N.J. inmates may count as part of legislative redistricting

New Jersey lawmakers are considering a measure calling for inmates to be counted when calculating population figures used to draw legislative district lines.

The bill calls for prisoners in state and federal facilities in New Jersey to be included in future redrawing of legislative and congressional district boundaries. They would be counted in the their home districts.

Assemblyman Michael Patrick Carroll questioned whether making the change that would affect about 20,000 inmates is justified.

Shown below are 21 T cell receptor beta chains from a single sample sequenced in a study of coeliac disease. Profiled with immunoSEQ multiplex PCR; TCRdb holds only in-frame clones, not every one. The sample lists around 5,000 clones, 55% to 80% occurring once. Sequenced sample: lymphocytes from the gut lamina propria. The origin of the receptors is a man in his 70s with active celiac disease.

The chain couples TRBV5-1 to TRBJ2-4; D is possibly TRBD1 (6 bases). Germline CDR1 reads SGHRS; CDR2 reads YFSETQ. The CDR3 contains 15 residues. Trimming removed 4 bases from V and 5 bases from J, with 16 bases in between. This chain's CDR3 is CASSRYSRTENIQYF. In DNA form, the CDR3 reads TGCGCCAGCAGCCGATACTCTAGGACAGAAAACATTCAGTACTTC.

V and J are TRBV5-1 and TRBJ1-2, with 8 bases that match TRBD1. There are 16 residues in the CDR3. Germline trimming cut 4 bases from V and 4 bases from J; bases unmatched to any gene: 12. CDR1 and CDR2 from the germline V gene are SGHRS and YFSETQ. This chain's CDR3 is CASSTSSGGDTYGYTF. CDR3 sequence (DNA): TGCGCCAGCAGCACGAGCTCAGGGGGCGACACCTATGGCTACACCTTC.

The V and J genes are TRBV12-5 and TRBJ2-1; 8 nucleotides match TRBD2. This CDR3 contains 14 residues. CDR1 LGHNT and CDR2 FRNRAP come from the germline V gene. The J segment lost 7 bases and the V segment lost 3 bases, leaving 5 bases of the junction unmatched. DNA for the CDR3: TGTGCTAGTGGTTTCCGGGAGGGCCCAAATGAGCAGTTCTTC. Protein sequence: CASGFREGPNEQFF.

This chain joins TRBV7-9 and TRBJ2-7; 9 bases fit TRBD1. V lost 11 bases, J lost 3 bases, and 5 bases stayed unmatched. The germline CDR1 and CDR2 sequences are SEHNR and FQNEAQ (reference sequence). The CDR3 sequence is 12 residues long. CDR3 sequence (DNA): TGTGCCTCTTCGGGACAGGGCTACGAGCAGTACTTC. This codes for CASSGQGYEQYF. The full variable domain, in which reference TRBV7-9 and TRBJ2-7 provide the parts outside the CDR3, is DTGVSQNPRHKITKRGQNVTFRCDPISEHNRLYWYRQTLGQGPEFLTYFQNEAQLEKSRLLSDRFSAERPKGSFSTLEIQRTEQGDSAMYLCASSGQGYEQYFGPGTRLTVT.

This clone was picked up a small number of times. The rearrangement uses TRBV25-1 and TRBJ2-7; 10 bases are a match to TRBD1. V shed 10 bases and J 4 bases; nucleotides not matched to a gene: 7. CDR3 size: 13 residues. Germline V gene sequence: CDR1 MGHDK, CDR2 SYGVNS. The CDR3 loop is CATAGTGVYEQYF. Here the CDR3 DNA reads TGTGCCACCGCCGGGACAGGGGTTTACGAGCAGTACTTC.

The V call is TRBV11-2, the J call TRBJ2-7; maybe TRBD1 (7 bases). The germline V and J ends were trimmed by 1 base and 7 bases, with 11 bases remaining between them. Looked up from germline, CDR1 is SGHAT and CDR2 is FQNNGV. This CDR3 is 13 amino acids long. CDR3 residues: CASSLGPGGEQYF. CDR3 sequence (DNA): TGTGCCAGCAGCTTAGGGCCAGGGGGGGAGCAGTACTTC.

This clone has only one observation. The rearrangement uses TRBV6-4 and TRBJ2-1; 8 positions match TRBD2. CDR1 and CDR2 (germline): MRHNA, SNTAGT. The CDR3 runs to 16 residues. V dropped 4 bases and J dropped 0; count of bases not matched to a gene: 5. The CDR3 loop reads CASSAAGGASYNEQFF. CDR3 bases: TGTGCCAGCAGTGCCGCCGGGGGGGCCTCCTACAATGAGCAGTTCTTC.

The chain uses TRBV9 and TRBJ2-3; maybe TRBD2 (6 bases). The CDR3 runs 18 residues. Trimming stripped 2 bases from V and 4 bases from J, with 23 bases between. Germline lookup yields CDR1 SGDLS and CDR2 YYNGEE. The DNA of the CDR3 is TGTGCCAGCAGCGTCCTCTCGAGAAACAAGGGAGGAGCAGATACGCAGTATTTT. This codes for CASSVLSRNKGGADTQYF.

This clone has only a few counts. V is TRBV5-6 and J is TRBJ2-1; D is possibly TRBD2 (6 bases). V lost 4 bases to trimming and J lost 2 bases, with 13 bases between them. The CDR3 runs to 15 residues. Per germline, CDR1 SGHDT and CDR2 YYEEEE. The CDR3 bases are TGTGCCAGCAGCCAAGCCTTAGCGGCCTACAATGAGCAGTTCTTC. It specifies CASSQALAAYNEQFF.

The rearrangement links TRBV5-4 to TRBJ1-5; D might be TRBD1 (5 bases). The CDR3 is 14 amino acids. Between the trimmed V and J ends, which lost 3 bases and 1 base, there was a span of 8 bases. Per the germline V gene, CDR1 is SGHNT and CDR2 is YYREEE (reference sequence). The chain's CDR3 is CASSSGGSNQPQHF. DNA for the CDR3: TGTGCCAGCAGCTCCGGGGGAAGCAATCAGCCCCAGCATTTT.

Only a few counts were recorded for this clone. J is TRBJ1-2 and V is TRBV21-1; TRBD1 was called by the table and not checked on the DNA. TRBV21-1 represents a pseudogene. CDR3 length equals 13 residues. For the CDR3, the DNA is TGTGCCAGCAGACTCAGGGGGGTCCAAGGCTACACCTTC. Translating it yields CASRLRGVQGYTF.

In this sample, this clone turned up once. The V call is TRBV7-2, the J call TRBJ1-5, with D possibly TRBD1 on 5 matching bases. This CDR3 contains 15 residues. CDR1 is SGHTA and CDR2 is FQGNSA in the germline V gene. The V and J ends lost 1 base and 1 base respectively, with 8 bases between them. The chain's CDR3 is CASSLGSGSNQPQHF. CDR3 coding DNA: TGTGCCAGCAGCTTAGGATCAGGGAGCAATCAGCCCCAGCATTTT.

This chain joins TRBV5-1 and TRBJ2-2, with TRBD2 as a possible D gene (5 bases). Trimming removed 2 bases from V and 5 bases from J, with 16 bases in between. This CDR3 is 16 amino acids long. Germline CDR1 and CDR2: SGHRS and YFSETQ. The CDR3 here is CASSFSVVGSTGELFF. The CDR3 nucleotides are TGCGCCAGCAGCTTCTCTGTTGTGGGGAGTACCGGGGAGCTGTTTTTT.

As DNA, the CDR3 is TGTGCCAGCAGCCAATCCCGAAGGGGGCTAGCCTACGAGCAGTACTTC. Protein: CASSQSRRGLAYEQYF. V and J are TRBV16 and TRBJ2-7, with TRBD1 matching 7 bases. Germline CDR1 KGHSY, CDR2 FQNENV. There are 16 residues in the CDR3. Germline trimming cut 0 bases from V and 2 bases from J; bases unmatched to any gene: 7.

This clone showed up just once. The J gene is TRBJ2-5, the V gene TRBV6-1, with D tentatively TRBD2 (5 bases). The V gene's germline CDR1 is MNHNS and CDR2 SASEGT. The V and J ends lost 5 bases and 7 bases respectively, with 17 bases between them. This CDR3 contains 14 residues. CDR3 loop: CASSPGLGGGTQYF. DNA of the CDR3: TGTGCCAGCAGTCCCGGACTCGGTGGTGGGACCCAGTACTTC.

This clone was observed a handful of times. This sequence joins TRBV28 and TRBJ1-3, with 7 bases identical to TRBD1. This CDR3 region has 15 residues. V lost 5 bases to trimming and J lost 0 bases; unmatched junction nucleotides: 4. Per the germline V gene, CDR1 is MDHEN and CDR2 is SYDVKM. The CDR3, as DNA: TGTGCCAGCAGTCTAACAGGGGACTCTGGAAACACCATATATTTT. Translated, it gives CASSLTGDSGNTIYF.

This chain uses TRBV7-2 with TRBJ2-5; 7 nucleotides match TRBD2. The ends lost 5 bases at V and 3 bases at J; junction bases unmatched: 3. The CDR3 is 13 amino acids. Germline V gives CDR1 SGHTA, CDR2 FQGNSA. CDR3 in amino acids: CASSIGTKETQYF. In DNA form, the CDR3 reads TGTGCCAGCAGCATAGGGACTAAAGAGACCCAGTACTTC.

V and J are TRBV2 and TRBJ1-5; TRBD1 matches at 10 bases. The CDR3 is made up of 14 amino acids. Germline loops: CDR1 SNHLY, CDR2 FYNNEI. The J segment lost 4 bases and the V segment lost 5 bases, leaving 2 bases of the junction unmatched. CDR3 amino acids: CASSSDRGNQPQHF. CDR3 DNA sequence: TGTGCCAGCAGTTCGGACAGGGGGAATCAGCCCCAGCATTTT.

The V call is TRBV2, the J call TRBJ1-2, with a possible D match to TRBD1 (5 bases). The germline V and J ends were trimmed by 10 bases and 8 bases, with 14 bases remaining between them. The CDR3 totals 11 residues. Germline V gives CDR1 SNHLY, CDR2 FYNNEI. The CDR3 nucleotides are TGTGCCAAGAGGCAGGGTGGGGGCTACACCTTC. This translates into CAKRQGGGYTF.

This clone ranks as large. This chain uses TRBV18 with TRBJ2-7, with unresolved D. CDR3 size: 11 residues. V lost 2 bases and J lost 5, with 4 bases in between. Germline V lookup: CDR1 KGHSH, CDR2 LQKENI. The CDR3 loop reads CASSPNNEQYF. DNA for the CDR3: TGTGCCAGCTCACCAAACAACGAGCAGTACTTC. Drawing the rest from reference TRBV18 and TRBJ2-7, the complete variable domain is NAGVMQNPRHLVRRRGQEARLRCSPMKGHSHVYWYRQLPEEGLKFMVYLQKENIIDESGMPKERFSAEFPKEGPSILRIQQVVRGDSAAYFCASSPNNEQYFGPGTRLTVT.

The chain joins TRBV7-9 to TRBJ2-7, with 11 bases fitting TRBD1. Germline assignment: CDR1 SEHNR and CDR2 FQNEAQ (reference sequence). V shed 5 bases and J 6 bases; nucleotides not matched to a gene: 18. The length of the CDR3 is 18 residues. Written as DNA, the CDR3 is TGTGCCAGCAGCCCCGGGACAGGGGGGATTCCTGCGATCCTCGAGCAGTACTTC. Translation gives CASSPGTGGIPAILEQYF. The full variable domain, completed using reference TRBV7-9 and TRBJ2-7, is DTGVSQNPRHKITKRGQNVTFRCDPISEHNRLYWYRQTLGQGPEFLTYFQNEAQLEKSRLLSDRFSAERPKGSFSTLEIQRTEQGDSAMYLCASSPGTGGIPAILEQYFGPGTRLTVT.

“How much is it going to cost and is there a reason why we should bother?” said Carroll, R-Morris.

It’s worth the cost of a one-time fix because some towns and cities send a disproportionate share of their populations to prison, answered Alexander Shalom with the American Civil Liberties Union of New Jersey.

“Until we fix it, every person living in an urban community has their vote diminished, and every person living in a prison community has their voting power increased,” Shalom said. “There’s something fundamentally unfair and fundamentally un-American about that.”

Even if they are included for redistricting purposes, the prisoners would still be barred from voting.

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